Calling the past 10 months the hardest period of his life, Boston’s embattled Cardinal Bernard Law says he considered resigning in response to the child sexual abuse scandal that has swept the U.S. Catholic church.
In his first extensive interview since the scandal made national headlines in January, Law says he “received counsel” about leaving his post but decided he could do more to address the problem of child sexual abuse by staying.
Law, 71, is the nation’s senior cardinal. He has kept a low profile since the release of church records early this year showing that he and other Boston officials transferred priests from parish to parish despite records of abuse. Revelations followed that hundreds of priests across the nation may have abused thousands of young people over the past 40 years.
More than 300 priests have been removed from the ministry this year. Last week, U.S. bishops approved a national policy pledging to permanently remove from the ministry any priest who admits or is found guilty of sexual abuse of a minor.
Critics have accused Law and other church officials of trying to cover up the scandal. But Law said Sunday that at the time, he was not aware of the extent of the crisis nor of its “ripple effect” on victims, families and the church.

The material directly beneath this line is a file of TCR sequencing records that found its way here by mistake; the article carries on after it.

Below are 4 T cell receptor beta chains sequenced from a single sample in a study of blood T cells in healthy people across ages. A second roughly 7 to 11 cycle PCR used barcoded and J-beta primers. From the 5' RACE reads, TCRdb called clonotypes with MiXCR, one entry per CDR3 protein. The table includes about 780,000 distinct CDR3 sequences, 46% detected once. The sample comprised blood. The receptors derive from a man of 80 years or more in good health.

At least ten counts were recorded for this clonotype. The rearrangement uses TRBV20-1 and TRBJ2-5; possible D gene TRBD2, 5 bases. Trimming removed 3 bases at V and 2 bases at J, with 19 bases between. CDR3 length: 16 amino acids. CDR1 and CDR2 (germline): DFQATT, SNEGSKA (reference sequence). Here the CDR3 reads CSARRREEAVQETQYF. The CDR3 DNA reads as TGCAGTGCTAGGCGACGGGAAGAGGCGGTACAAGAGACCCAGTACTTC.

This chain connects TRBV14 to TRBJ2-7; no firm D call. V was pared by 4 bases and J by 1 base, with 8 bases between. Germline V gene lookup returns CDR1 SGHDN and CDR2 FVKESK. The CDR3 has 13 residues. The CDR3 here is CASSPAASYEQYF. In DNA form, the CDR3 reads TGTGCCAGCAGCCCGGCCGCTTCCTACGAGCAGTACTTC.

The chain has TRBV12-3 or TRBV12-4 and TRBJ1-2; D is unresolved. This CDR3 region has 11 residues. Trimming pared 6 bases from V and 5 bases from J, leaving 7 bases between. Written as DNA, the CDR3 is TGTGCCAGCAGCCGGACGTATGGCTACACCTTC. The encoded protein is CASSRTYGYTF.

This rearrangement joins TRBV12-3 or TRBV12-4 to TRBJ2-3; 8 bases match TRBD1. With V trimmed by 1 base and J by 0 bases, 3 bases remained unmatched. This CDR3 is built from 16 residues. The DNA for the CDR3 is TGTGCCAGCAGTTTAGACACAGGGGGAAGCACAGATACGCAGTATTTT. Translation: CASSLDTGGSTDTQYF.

“I learned that I didn’t know a lot of things. The extent of this thing I did not know that. I have learned much more painfully of the impact this has had on others,” Law says.
Despite past advice that pedophile priests could be rehabilitated, he says he no longer believes that it is “proper and correct” to have anyone in the public ministry who is guilty of what he calls “this sin and crime.” He says, “That risk cannot be taken.”
Law’s interview marks a return to public life for a man who has been dogged by protesters almost everywhere he has traveled for the past 10 months.
In the past two weeks, he has met with victims and families, and he issued his most public and contrite apology. “I think it lies in the human heart to want unity and peace,” he says, “but other things get in the way.”
Some victims who have recently met with Law say he is a changed man.
“I don’t think he ever thought about what happened spiritually and emotionally to the victims,” says Olan Horn, 41, of Lowell, Mass. Horn says he was abused in the 1970s by a priest whom Law later moved to another parish. “I think (Law) may now finally be beginning to get it.”
Others aren’t so sure.
“I don’t believe he wasn’t aware of the damage,” says Mark Keane, one of 86 plaintiffs who says he was molested by convicted abuser John Geoghan, a defrocked priest now in prison. “People knew then that if you rape a child, you damage the child for life.”